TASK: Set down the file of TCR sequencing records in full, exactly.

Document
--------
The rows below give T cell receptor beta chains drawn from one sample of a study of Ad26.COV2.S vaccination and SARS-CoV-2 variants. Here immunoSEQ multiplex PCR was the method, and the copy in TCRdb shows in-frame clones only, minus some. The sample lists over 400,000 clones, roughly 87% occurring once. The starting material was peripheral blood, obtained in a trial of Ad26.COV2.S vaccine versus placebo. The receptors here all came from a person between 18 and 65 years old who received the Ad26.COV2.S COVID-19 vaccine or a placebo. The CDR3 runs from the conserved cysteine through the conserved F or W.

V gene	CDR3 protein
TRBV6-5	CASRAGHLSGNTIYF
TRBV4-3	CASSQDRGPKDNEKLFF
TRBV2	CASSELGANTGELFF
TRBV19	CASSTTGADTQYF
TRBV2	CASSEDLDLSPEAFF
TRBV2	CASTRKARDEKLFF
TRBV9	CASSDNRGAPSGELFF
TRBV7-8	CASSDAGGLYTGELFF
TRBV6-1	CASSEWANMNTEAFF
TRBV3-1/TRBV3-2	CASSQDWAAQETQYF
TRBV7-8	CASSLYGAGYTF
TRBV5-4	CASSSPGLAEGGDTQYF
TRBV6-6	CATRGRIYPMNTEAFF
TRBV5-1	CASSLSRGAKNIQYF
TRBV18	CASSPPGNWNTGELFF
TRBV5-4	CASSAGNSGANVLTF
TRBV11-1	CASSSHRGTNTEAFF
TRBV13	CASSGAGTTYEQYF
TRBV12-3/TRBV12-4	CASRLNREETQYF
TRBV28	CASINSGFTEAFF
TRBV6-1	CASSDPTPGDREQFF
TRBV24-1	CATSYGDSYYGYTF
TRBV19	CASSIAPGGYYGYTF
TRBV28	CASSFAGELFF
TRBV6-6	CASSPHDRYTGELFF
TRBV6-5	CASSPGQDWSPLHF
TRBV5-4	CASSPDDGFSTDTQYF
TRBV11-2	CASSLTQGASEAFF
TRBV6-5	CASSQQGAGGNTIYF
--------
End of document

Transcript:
The rows below give T cell receptor beta chains drawn from one sample of a study of Ad26.COV2.S vaccination and SARS-CoV-2 variants. Here immunoSEQ multiplex PCR was the method, and the copy in TCRdb shows in-frame clones only, minus some. The sample lists over 400,000 clones, roughly 87% occurring once. The starting material was peripheral blood, obtained in a trial of Ad26.COV2.S vaccine versus placebo. The receptors here all came from a person between 18 and 65 years old who received the Ad26.COV2.S COVID-19 vaccine or a placebo. The CDR3 runs from the conserved cysteine through the conserved F or W.

V gene	CDR3 protein
TRBV6-5	CASRAGHLSGNTIYF
TRBV4-3	CASSQDRGPKDNEKLFF
TRBV2	CASSELGANTGELFF
TRBV19	CASSTTGADTQYF
TRBV2	CASSEDLDLSPEAFF
TRBV2	CASTRKARDEKLFF
TRBV9	CASSDNRGAPSGELFF
TRBV7-8	CASSDAGGLYTGELFF
TRBV6-1	CASSEWANMNTEAFF
TRBV3-1/TRBV3-2	CASSQDWAAQETQYF
TRBV7-8	CASSLYGAGYTF
TRBV5-4	CASSSPGLAEGGDTQYF
TRBV6-6	CATRGRIYPMNTEAFF
TRBV5-1	CASSLSRGAKNIQYF
TRBV18	CASSPPGNWNTGELFF
TRBV5-4	CASSAGNSGANVLTF
TRBV11-1	CASSSHRGTNTEAFF
TRBV13	CASSGAGTTYEQYF
TRBV12-3/TRBV12-4	CASRLNREETQYF
TRBV28	CASINSGFTEAFF
TRBV6-1	CASSDPTPGDREQFF
TRBV24-1	CATSYGDSYYGYTF
TRBV19	CASSIAPGGYYGYTF
TRBV28	CASSFAGELFF
TRBV6-6	CASSPHDRYTGELFF
TRBV6-5	CASSPGQDWSPLHF
TRBV5-4	CASSPDDGFSTDTQYF
TRBV11-2	CASSLTQGASEAFF
TRBV6-5	CASSQQGAGGNTIYF